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Abstract #1974

Microglial activation is accompanied by diffuse axonal loss in multiple sclerosis: in vivo evidence by multimodal 11C-PBR28 MR-PET and multi-shell diffusion imaging

Elena Herranz1,2, Silvia De Santis 3, Constantina Andrada Treaba1,2, Tobias Granberg1,2,4,5, Russell Ouellette1, Jacob Sloane2,6, Eric Klawiter1,2,7, Nicola Toschi8, and Caterina Mainero1,2

1Radiology, Athinoula A. Martinos Center for Biomedical Imaging, Massachusetts General Hospital, Boston, MA, United States, 2Harvard Medical School, Boston, MA, United States, 3CSIC-UMH, Instituto de Neurociencias de Alicante, Alicante, Spain, 4Department of Clinical Science, Intervention and Technology, Karolinska Institutet, Stockholm, Sweden, 5Department of Radiology, Karolinska University Hospital, Stockholm, Sweden, 6Neurology, Beth Israel Deaconess Medical Center, Boston, MA, United States, 7Neurology, Massachusetts General Hospital, Boston, MA, United States, 8Department of Biomedicine and Prevention, University of Rome Tor Vergata, Rome, Italy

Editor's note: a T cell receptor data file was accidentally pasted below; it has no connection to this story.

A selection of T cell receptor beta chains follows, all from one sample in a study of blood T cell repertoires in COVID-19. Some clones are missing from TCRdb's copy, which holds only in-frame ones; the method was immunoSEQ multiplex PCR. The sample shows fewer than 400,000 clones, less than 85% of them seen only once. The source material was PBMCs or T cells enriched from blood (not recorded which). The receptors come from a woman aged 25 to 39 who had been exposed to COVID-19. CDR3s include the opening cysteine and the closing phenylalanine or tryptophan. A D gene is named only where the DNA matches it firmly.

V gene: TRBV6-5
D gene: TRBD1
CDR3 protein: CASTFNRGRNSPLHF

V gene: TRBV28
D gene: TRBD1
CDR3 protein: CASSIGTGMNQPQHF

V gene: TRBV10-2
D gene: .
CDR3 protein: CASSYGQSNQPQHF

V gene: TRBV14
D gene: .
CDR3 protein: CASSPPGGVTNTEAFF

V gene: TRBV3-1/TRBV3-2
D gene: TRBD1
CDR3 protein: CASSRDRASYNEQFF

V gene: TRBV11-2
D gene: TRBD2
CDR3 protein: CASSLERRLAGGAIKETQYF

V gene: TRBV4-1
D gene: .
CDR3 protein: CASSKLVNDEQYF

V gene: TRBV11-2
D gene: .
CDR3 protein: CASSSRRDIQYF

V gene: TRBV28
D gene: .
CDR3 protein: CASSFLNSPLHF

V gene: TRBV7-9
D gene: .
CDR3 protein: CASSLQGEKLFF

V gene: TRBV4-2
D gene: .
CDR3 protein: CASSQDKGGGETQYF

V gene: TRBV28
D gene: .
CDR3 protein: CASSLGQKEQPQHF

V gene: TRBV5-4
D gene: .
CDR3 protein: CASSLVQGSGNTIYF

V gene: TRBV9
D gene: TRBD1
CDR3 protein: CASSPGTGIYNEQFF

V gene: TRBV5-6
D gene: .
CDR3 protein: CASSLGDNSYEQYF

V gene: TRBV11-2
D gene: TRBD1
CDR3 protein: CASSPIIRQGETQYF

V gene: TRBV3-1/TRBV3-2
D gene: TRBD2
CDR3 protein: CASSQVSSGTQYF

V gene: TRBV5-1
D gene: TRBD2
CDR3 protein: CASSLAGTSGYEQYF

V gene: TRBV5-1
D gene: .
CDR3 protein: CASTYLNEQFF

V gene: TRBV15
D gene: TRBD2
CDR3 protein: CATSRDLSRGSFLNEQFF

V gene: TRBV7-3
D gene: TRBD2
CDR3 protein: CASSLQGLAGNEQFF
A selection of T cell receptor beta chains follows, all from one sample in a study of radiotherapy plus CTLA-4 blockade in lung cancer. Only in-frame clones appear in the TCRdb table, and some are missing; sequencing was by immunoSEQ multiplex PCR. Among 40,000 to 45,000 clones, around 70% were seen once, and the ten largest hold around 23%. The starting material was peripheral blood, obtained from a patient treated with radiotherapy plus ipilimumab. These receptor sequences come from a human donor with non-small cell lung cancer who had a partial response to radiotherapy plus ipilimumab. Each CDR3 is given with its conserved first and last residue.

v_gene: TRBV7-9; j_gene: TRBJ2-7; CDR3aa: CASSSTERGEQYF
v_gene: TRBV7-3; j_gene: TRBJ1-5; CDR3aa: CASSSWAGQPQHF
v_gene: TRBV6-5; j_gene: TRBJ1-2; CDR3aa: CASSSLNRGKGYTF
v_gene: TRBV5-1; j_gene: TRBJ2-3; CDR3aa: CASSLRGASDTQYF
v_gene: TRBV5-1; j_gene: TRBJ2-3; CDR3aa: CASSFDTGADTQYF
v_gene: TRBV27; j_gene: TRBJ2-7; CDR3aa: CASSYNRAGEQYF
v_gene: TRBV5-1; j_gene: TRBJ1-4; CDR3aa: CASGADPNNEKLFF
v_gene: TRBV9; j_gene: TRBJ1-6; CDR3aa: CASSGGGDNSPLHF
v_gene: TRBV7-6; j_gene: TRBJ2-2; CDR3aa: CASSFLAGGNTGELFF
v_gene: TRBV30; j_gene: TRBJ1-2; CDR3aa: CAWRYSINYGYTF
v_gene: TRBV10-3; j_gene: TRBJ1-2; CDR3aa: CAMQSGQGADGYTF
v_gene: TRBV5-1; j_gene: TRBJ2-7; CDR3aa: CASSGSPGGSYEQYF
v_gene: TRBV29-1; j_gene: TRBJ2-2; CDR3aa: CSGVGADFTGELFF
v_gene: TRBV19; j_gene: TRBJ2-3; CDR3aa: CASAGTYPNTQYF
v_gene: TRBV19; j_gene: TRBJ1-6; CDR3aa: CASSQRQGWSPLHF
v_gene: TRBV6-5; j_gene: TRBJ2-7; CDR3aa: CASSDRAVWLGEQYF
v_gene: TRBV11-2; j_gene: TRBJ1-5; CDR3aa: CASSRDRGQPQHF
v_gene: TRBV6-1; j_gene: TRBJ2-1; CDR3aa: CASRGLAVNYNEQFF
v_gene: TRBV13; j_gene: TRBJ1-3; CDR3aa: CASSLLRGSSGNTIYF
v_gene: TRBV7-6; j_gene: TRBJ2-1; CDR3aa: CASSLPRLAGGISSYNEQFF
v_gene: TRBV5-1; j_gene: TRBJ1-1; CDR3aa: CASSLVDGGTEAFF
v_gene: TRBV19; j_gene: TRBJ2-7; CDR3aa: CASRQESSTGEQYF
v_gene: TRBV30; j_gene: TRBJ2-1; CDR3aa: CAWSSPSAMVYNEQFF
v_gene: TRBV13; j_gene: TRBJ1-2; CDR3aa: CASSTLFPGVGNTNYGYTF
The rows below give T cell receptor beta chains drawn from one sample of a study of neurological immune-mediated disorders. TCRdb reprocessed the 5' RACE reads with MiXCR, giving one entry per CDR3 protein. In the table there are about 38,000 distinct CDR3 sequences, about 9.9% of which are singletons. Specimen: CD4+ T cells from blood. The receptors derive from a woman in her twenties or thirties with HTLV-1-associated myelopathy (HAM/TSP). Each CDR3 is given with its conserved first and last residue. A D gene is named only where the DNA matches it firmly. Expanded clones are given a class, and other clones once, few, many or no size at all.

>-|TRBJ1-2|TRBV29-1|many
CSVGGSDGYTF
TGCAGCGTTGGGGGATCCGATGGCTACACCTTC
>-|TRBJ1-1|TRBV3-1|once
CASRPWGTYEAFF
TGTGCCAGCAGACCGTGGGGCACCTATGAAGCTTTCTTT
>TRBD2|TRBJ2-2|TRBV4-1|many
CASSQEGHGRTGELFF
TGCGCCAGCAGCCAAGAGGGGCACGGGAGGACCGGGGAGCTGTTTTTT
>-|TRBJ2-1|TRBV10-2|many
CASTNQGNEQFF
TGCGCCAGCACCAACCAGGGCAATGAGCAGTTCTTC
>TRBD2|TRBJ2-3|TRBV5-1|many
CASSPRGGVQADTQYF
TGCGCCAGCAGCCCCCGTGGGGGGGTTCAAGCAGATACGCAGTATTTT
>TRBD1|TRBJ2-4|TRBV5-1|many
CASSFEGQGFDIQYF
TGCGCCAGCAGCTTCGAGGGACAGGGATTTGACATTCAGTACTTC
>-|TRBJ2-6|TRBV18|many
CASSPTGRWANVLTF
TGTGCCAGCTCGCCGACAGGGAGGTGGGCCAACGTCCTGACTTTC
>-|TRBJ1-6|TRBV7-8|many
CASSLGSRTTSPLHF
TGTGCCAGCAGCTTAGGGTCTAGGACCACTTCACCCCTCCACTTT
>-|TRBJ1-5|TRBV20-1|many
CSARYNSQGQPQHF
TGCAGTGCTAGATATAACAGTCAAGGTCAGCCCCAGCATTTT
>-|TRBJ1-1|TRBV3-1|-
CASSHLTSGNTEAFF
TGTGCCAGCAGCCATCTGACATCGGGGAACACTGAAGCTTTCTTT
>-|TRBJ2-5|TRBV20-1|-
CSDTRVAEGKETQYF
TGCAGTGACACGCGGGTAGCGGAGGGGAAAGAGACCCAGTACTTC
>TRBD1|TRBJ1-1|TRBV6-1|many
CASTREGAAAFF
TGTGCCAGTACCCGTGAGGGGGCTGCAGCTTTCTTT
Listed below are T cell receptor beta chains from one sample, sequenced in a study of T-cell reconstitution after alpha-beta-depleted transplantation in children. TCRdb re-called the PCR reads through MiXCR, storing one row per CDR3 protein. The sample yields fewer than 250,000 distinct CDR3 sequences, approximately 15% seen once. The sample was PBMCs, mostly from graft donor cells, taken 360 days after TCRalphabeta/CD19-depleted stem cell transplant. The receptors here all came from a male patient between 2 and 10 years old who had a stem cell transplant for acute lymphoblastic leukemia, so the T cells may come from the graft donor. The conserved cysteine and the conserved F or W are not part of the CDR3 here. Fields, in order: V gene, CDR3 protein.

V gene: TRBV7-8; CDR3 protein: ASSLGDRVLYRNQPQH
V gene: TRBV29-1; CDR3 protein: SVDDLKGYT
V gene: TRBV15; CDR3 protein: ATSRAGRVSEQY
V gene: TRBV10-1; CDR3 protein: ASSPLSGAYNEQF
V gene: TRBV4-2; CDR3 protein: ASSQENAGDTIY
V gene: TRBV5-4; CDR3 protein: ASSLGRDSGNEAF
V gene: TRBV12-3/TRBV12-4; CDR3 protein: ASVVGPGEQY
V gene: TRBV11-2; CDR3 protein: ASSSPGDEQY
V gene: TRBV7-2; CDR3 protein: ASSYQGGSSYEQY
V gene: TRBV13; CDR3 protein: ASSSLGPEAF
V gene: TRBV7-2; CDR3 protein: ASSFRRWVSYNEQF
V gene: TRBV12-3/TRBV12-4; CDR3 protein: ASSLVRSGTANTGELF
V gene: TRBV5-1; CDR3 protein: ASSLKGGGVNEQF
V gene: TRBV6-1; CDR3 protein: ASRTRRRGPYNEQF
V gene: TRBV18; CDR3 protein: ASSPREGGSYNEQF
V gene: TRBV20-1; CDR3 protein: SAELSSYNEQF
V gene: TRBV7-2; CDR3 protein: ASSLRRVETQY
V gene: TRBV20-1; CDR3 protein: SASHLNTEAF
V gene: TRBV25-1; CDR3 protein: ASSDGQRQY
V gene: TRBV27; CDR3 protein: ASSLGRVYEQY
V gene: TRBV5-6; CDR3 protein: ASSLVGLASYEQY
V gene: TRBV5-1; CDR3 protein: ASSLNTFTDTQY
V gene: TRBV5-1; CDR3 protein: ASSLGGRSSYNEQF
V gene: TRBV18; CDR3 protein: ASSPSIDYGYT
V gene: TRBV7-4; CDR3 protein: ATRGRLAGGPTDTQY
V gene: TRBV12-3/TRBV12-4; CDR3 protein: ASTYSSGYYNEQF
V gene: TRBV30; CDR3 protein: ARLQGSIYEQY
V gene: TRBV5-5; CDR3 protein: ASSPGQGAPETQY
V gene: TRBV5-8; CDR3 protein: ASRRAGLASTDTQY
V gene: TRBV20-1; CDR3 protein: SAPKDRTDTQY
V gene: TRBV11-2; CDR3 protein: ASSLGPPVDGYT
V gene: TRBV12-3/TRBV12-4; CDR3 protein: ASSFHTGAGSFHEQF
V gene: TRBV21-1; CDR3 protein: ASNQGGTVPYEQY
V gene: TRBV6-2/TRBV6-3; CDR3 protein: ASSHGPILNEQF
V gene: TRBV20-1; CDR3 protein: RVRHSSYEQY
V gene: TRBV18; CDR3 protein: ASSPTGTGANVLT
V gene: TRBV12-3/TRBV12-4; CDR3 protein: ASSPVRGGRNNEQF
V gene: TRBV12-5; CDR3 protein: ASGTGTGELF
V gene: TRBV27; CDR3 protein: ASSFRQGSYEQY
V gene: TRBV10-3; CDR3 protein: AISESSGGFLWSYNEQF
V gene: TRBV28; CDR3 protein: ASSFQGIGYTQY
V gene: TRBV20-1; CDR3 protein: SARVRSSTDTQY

Neuropathological studies of multiple sclerosis (MS) established that diffuse microglia activation with axonal loss in the normal appearing white matter (NAWM) is a main determinant of disease progression. The in vivo study of neuroinflammation and axonal integrity is still challenging. We combined 11C-PBR28 MR-PET with multi-shell diffusion imaging to investigate neuroinflammation and microstructural abnormalities in the NAWM of MS subjects. Results showed evidence of diffuse neuroinflammation accompanied by microstructural diffusion abnormalities with decreased axonal density. The axonal density estimate from the Composite Hindered and Restricted Model of Diffusion was more sensitive than diffusion tensor imaging measures in disclosing axonal damage.

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